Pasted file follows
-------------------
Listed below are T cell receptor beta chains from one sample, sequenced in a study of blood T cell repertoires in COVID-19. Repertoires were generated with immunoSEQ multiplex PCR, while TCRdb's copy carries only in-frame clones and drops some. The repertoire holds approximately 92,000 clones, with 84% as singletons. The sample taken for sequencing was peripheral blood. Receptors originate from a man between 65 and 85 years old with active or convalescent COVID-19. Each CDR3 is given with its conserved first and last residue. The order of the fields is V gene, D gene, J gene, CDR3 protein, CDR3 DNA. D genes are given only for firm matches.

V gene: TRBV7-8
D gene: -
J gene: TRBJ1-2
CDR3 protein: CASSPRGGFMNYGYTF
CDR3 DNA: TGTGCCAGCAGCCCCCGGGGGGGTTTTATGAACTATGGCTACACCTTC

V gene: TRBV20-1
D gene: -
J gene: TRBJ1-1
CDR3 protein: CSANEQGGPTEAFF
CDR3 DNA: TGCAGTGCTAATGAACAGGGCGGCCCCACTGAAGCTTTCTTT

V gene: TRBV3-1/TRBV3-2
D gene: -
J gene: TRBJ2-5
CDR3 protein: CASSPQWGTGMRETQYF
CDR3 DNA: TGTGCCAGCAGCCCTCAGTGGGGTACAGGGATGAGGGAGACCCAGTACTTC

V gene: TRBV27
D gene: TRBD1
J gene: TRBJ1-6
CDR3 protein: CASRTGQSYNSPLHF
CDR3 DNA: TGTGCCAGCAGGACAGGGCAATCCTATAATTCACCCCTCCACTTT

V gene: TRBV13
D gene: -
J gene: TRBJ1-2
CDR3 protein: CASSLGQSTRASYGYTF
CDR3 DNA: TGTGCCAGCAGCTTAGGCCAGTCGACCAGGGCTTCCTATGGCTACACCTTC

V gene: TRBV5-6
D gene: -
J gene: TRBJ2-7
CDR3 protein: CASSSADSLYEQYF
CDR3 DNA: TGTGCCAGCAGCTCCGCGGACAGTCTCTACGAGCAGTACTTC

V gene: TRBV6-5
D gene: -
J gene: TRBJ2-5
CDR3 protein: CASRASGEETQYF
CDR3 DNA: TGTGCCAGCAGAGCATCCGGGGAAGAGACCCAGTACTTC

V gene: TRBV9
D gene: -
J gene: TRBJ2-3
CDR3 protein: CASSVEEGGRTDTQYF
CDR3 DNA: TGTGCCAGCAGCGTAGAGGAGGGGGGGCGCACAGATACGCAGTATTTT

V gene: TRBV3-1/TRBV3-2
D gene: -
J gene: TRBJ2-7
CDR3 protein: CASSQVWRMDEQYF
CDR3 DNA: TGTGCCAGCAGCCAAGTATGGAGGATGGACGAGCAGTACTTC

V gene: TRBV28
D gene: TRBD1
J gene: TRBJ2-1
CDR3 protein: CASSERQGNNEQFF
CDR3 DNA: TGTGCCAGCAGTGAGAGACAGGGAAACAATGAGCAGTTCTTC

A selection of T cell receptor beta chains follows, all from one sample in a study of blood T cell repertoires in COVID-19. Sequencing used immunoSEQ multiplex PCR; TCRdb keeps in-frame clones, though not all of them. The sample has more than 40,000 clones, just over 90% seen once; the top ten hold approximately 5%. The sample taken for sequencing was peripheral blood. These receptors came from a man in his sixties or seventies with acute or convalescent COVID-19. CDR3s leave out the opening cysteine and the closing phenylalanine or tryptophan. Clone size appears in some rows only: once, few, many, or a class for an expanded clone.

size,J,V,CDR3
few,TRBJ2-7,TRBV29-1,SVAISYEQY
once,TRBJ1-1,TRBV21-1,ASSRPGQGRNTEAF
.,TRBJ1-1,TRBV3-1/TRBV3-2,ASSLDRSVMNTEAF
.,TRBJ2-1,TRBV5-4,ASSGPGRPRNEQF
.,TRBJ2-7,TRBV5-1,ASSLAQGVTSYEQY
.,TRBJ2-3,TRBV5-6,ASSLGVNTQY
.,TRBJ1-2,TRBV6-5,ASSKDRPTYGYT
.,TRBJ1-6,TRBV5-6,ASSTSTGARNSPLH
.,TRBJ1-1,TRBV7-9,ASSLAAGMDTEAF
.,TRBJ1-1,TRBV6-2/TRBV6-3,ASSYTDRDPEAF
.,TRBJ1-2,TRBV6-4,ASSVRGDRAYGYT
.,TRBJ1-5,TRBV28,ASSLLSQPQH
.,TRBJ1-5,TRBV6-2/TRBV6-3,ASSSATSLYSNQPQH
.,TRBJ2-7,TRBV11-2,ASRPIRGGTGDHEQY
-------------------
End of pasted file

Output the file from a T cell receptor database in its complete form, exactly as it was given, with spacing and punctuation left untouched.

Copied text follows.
Listed below are T cell receptor beta chains from one sample, sequenced in a study of blood T cell repertoires in COVID-19. Repertoires were generated with immunoSEQ multiplex PCR, while TCRdb's copy carries only in-frame clones and drops some. The repertoire holds approximately 92,000 clones, with 84% as singletons. The sample taken for sequencing was peripheral blood. Receptors originate from a man between 65 and 85 years old with active or convalescent COVID-19. Each CDR3 is given with its conserved first and last residue. The order of the fields is V gene, D gene, J gene, CDR3 protein, CDR3 DNA. D genes are given only for firm matches.

V gene: TRBV7-8
D gene: -
J gene: TRBJ1-2
CDR3 protein: CASSPRGGFMNYGYTF
CDR3 DNA: TGTGCCAGCAGCCCCCGGGGGGGTTTTATGAACTATGGCTACACCTTC

V gene: TRBV20-1
D gene: -
J gene: TRBJ1-1
CDR3 protein: CSANEQGGPTEAFF
CDR3 DNA: TGCAGTGCTAATGAACAGGGCGGCCCCACTGAAGCTTTCTTT

V gene: TRBV3-1/TRBV3-2
D gene: -
J gene: TRBJ2-5
CDR3 protein: CASSPQWGTGMRETQYF
CDR3 DNA: TGTGCCAGCAGCCCTCAGTGGGGTACAGGGATGAGGGAGACCCAGTACTTC

V gene: TRBV27
D gene: TRBD1
J gene: TRBJ1-6
CDR3 protein: CASRTGQSYNSPLHF
CDR3 DNA: TGTGCCAGCAGGACAGGGCAATCCTATAATTCACCCCTCCACTTT

V gene: TRBV13
D gene: -
J gene: TRBJ1-2
CDR3 protein: CASSLGQSTRASYGYTF
CDR3 DNA: TGTGCCAGCAGCTTAGGCCAGTCGACCAGGGCTTCCTATGGCTACACCTTC

V gene: TRBV5-6
D gene: -
J gene: TRBJ2-7
CDR3 protein: CASSSADSLYEQYF
CDR3 DNA: TGTGCCAGCAGCTCCGCGGACAGTCTCTACGAGCAGTACTTC

V gene: TRBV6-5
D gene: -
J gene: TRBJ2-5
CDR3 protein: CASRASGEETQYF
CDR3 DNA: TGTGCCAGCAGAGCATCCGGGGAAGAGACCCAGTACTTC

V gene: TRBV9
D gene: -
J gene: TRBJ2-3
CDR3 protein: CASSVEEGGRTDTQYF
CDR3 DNA: TGTGCCAGCAGCGTAGAGGAGGGGGGGCGCACAGATACGCAGTATTTT

V gene: TRBV3-1/TRBV3-2
D gene: -
J gene: TRBJ2-7
CDR3 protein: CASSQVWRMDEQYF
CDR3 DNA: TGTGCCAGCAGCCAAGTATGGAGGATGGACGAGCAGTACTTC

V gene: TRBV28
D gene: TRBD1
J gene: TRBJ2-1
CDR3 protein: CASSERQGNNEQFF
CDR3 DNA: TGTGCCAGCAGTGAGAGACAGGGAAACAATGAGCAGTTCTTC

A selection of T cell receptor beta chains follows, all from one sample in a study of blood T cell repertoires in COVID-19. Sequencing used immunoSEQ multiplex PCR; TCRdb keeps in-frame clones, though not all of them. The sample has more than 40,000 clones, just over 90% seen once; the top ten hold approximately 5%. The sample taken for sequencing was peripheral blood. These receptors came from a man in his sixties or seventies with acute or convalescent COVID-19. CDR3s leave out the opening cysteine and the closing phenylalanine or tryptophan. Clone size appears in some rows only: once, few, many, or a class for an expanded clone.

size,J,V,CDR3
few,TRBJ2-7,TRBV29-1,SVAISYEQY
once,TRBJ1-1,TRBV21-1,ASSRPGQGRNTEAF
.,TRBJ1-1,TRBV3-1/TRBV3-2,ASSLDRSVMNTEAF
.,TRBJ2-1,TRBV5-4,ASSGPGRPRNEQF
.,TRBJ2-7,TRBV5-1,ASSLAQGVTSYEQY
.,TRBJ2-3,TRBV5-6,ASSLGVNTQY
.,TRBJ1-2,TRBV6-5,ASSKDRPTYGYT
.,TRBJ1-6,TRBV5-6,ASSTSTGARNSPLH
.,TRBJ1-1,TRBV7-9,ASSLAAGMDTEAF
.,TRBJ1-1,TRBV6-2/TRBV6-3,ASSYTDRDPEAF
.,TRBJ1-2,TRBV6-4,ASSVRGDRAYGYT
.,TRBJ1-5,TRBV28,ASSLLSQPQH
.,TRBJ1-5,TRBV6-2/TRBV6-3,ASSSATSLYSNQPQH
.,TRBJ2-7,TRBV11-2,ASRPIRGGTGDHEQY